Synopsis: Wes Anderson (Moonrise Kingdom, The Royal Tenenbaums, Rushmore) returns with a comedy-drama featuring a concierge that tries to prove his innocence after he is accused of murder. He is assisted with the aid of his lobby boy and interacts with an abundance of other players.
Review: If there is one thing that Wes Anderson knows how to do well, it is tell a story. This particular story of The Grand Budapest Hotel is actually a three-tiered story. The film starts out in the present, where a teenage girl brings a key to a monument by “The Author” and opens his book “The Grand Budapest Hotel”.
We next see “The Author” recounting his story that takes the viewer back to 1968 when he meets the hotel’s owner, Zero Moustafa (F. Murray Abraham) and asks how he became the owner of the Grand Budapest. It is at this moment we head to the bulk of the story, back in 1932, when a young Zero (Tony Revolori) was just a lobby boy.
It is understood that Gustave (Ralph Fiennes) is one of the best concierge’s in the world, and is known for his “exceptional service” – to those older women of blonde hair color, and their excessive needs. This is especially true for Madame D (Tilda Swinton), who is quite fond of Gustave, who leaves her famous painting “Boy with Apple” to him in her will.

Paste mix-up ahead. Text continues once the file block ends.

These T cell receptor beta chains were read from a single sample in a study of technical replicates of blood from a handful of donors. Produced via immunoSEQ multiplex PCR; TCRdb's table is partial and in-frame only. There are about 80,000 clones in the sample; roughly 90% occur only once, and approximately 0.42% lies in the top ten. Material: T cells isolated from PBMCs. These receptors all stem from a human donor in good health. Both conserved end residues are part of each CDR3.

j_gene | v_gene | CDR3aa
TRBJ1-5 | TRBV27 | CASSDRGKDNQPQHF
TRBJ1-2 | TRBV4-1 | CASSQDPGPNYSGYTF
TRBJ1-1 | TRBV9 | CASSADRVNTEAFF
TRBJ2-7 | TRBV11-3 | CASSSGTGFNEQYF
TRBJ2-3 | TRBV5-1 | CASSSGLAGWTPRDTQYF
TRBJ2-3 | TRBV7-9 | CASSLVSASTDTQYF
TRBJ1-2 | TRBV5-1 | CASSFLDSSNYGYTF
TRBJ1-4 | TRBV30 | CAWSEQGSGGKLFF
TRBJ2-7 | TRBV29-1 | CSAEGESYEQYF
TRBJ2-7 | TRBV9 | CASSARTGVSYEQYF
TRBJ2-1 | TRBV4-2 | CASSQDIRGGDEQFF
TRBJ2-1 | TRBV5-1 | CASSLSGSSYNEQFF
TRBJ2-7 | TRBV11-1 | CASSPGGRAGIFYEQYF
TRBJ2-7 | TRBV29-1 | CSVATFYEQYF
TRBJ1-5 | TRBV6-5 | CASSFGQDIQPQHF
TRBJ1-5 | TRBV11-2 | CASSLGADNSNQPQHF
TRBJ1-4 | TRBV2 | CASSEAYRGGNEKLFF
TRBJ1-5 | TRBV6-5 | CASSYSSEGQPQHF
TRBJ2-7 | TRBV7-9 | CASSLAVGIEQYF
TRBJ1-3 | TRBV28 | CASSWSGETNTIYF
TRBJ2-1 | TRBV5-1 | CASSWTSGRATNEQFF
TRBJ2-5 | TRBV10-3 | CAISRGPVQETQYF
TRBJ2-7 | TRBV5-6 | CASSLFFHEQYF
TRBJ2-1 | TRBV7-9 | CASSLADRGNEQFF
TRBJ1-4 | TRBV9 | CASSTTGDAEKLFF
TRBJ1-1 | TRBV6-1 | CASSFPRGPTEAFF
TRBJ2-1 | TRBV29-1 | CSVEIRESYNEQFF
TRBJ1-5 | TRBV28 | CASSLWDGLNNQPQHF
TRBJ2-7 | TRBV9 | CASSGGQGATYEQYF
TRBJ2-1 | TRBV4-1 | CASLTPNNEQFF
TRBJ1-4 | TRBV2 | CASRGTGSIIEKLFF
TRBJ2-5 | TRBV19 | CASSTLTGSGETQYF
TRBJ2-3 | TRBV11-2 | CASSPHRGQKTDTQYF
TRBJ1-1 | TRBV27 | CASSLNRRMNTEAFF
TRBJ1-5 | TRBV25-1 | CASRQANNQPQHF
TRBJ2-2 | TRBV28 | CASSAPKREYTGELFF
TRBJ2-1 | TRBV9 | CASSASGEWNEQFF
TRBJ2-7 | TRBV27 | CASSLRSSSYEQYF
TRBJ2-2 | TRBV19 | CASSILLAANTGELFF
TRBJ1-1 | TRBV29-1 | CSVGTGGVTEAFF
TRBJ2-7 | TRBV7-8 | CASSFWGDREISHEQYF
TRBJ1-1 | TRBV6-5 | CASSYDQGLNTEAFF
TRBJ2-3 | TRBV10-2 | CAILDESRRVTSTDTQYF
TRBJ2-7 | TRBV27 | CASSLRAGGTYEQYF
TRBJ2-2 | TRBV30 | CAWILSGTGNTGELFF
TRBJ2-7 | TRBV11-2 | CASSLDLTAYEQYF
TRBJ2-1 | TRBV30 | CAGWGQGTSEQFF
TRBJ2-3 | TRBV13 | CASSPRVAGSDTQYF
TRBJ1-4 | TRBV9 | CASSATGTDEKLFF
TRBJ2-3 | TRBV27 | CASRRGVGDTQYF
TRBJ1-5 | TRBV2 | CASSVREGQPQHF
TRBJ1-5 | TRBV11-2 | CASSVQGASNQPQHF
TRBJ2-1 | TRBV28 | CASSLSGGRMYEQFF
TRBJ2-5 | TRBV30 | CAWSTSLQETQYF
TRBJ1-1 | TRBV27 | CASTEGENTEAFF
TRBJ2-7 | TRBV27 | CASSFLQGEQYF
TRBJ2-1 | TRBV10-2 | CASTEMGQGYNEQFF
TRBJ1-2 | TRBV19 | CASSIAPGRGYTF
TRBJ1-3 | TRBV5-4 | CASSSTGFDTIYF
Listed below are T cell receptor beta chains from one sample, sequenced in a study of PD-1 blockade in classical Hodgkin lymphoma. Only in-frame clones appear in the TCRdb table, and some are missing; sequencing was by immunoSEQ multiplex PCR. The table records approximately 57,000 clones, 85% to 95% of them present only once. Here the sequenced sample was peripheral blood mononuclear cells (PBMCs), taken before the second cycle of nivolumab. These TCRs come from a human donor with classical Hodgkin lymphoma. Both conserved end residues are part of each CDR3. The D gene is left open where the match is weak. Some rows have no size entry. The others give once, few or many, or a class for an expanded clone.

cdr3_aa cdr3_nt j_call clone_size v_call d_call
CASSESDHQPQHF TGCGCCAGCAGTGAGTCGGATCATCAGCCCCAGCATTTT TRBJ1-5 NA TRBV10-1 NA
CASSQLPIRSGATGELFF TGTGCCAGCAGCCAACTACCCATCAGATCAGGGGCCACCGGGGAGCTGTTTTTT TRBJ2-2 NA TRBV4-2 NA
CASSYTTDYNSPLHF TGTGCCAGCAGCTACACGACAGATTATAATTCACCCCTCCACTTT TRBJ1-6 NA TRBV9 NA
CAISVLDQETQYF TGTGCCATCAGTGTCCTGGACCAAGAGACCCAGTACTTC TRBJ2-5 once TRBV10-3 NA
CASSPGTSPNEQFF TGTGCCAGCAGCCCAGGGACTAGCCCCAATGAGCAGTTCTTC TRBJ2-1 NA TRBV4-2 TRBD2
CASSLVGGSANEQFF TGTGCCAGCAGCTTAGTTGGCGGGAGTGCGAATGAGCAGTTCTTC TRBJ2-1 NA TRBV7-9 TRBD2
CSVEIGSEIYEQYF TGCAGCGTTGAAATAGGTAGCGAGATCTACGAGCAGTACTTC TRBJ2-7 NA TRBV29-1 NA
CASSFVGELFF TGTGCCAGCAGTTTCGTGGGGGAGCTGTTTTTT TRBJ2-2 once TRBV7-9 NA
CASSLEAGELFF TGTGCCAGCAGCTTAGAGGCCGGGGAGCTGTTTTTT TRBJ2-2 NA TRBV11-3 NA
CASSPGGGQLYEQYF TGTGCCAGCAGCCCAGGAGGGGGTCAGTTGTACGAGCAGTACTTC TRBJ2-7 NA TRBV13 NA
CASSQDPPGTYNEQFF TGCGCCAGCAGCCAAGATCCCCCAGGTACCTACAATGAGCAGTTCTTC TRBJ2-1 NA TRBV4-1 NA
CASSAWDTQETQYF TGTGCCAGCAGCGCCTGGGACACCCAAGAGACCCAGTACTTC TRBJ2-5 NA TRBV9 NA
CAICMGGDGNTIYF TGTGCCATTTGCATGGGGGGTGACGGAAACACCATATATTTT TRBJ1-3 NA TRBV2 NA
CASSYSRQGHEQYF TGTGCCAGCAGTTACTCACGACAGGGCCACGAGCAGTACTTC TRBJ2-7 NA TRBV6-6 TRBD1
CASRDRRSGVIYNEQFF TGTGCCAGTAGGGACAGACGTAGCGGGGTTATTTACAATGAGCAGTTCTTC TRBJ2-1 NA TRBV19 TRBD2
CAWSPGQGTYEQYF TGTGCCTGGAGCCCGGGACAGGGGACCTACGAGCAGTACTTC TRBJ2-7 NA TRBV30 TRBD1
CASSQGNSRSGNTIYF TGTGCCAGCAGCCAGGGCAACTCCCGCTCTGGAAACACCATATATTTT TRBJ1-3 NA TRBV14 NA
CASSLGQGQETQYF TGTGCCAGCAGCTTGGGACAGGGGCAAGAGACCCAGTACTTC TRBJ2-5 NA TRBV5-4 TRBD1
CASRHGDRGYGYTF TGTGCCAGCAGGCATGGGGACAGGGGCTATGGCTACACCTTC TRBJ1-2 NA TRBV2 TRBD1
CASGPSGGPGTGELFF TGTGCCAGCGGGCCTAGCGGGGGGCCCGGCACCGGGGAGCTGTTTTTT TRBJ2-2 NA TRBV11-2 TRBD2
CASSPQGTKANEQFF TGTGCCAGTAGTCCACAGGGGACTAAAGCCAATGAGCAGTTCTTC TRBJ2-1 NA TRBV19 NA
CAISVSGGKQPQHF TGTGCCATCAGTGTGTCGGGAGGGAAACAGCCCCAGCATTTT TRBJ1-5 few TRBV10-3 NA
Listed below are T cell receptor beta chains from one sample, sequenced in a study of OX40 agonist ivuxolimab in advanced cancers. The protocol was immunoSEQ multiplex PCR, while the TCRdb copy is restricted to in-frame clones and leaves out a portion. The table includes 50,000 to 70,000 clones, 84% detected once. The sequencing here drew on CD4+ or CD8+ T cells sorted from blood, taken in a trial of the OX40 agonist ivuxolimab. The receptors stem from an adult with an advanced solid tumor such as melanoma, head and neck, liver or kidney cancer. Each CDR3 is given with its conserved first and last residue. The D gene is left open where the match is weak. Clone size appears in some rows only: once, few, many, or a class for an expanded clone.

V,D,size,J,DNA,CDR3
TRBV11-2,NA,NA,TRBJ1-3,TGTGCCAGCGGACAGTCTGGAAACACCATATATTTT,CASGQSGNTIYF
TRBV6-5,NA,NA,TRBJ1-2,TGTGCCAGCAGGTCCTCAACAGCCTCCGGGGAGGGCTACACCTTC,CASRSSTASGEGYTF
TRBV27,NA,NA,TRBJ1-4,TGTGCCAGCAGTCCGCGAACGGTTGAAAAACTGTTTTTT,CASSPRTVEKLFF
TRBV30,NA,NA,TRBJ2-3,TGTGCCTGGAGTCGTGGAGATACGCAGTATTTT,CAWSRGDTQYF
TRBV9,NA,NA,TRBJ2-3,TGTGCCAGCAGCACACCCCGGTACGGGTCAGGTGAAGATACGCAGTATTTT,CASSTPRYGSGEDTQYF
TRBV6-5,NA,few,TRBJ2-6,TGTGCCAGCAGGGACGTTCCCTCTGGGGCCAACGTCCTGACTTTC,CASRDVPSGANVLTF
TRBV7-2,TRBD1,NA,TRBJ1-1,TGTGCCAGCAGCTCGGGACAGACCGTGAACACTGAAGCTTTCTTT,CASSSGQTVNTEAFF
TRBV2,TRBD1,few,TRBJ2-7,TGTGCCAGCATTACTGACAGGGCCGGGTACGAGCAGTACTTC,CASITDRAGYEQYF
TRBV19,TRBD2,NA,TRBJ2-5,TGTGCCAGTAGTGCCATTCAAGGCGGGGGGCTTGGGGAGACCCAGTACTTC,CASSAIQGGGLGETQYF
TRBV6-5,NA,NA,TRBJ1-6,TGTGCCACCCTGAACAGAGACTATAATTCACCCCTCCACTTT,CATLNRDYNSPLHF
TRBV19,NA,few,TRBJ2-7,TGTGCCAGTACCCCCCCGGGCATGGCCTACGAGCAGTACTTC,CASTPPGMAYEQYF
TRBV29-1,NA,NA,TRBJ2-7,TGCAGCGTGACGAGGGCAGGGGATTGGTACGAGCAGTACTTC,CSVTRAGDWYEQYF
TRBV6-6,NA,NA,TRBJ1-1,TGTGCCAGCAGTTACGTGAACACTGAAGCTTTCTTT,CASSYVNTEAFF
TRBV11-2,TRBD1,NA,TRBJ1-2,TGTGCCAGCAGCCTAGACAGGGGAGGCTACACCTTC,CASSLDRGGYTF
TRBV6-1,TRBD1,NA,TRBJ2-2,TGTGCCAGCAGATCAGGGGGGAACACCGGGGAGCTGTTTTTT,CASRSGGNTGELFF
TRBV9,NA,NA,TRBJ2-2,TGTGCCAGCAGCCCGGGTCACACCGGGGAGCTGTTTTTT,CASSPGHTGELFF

However, Gustave is framed for her murder, and escapes prison to try and prove his innocence. It is during this period that Anderson shines the most, bringing in his usual suspects Owen Wilson and Bill Murray in great cameos, along with recognizable stars Harvey Keitel, Bob Balaban, Fisher Stevens, and others that help add sight gags and add a lot of comedic elements into the film.
There are a few small parts of the narrative that run a tad bit too long, but it was a gamble that Anderson went with, and is respectable for that. What works definitely overshadows what didn’t, and with great performances from Fiennes, Revolori, Jude Law, Adrien Brody, Jeff Goldblum, and countless others, it is obvious why The Grand Budapest Hotel is still in the Top 10 in the box office, even though it is out only in limited release.
The Grand Budapest Hotel is also a fun film to really look at Anderson’s directorial styling and his use of miniature models, aspect ratios (3 in this film), and the countless sight gags and references through the film. It’s a film that you might have to see at least twice to pick up on everything going on in the shot.
If you are a fan of other Wes Anderson works, this is definitely another classic in the making. If you haven’t seen too much of his other work, like myself, this film is a great one to start out with.
Final Grade: 9.0/10